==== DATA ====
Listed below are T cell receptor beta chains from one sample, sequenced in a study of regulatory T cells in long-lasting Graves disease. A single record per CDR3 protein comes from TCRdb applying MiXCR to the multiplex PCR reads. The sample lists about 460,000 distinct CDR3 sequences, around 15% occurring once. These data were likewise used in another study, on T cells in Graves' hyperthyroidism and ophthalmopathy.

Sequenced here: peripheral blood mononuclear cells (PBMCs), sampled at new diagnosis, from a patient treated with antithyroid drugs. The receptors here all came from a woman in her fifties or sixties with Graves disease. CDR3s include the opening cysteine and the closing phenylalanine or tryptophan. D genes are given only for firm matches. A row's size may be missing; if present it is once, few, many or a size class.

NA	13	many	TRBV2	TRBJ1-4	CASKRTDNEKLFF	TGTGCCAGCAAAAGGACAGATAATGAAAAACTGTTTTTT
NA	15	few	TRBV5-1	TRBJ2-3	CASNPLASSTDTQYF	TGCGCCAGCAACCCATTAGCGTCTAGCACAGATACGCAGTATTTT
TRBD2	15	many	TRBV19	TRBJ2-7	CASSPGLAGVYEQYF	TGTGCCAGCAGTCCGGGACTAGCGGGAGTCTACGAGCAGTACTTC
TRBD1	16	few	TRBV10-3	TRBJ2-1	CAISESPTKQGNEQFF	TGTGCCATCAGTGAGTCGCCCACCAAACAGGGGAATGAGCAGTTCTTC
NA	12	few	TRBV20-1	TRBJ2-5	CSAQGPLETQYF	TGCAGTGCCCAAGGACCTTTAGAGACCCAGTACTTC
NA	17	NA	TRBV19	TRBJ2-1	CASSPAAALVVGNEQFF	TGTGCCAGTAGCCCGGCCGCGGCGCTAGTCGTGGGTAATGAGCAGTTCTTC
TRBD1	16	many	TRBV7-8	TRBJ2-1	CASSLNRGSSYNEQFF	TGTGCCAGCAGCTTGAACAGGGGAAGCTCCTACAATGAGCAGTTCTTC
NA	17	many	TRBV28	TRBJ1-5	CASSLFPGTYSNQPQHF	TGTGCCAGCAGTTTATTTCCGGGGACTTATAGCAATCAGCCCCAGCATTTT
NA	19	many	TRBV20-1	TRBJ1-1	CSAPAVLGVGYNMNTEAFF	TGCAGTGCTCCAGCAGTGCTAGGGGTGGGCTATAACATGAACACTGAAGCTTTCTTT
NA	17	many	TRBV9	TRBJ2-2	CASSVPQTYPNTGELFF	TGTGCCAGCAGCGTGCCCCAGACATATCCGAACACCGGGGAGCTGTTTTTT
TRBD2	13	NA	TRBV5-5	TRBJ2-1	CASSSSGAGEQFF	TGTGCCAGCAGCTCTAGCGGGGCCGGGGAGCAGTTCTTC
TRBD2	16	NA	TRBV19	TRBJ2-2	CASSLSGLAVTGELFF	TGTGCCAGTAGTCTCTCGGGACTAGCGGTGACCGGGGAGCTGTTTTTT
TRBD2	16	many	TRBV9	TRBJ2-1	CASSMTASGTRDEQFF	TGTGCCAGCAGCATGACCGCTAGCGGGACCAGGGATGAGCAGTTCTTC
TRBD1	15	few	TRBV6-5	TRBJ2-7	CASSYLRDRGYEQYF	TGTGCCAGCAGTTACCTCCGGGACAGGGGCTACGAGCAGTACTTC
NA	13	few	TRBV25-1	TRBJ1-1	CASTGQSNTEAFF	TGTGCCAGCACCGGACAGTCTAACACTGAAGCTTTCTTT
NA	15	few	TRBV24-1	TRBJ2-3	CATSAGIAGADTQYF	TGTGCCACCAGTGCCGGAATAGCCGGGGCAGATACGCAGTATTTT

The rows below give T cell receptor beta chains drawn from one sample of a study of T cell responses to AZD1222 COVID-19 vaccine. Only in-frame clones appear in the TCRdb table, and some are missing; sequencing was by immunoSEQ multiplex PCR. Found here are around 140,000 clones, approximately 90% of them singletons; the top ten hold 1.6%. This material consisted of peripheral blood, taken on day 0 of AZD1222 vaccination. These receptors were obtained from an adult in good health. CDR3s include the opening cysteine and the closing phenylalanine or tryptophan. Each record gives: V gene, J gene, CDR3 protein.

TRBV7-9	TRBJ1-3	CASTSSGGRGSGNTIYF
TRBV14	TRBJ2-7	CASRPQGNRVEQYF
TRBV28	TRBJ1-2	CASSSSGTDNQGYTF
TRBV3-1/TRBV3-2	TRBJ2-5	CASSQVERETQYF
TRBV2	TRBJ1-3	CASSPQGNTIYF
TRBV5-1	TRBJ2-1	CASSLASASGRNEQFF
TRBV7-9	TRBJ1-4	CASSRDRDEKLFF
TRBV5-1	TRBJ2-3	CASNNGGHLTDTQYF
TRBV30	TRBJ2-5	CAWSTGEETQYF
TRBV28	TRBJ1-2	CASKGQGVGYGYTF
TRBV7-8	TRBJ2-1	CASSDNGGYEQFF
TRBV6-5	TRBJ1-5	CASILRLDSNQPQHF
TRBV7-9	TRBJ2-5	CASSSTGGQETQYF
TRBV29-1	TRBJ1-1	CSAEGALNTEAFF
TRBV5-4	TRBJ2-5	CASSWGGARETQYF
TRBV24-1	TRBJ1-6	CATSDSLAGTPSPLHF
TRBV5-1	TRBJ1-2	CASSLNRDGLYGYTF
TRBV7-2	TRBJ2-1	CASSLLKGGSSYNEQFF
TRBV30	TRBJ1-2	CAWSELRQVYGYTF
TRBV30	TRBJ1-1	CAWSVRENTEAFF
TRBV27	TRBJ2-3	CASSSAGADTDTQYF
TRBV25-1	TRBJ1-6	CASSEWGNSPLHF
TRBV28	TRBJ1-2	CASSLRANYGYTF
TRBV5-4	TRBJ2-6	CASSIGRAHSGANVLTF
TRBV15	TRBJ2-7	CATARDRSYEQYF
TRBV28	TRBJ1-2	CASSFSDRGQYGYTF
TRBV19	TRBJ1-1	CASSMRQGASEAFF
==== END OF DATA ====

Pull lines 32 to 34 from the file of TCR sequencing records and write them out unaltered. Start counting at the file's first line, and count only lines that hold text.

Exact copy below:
TRBV7-9	TRBJ2-5	CASSSTGGQETQYF
TRBV29-1	TRBJ1-1	CSAEGALNTEAFF
TRBV5-4	TRBJ2-5	CASSWGGARETQYF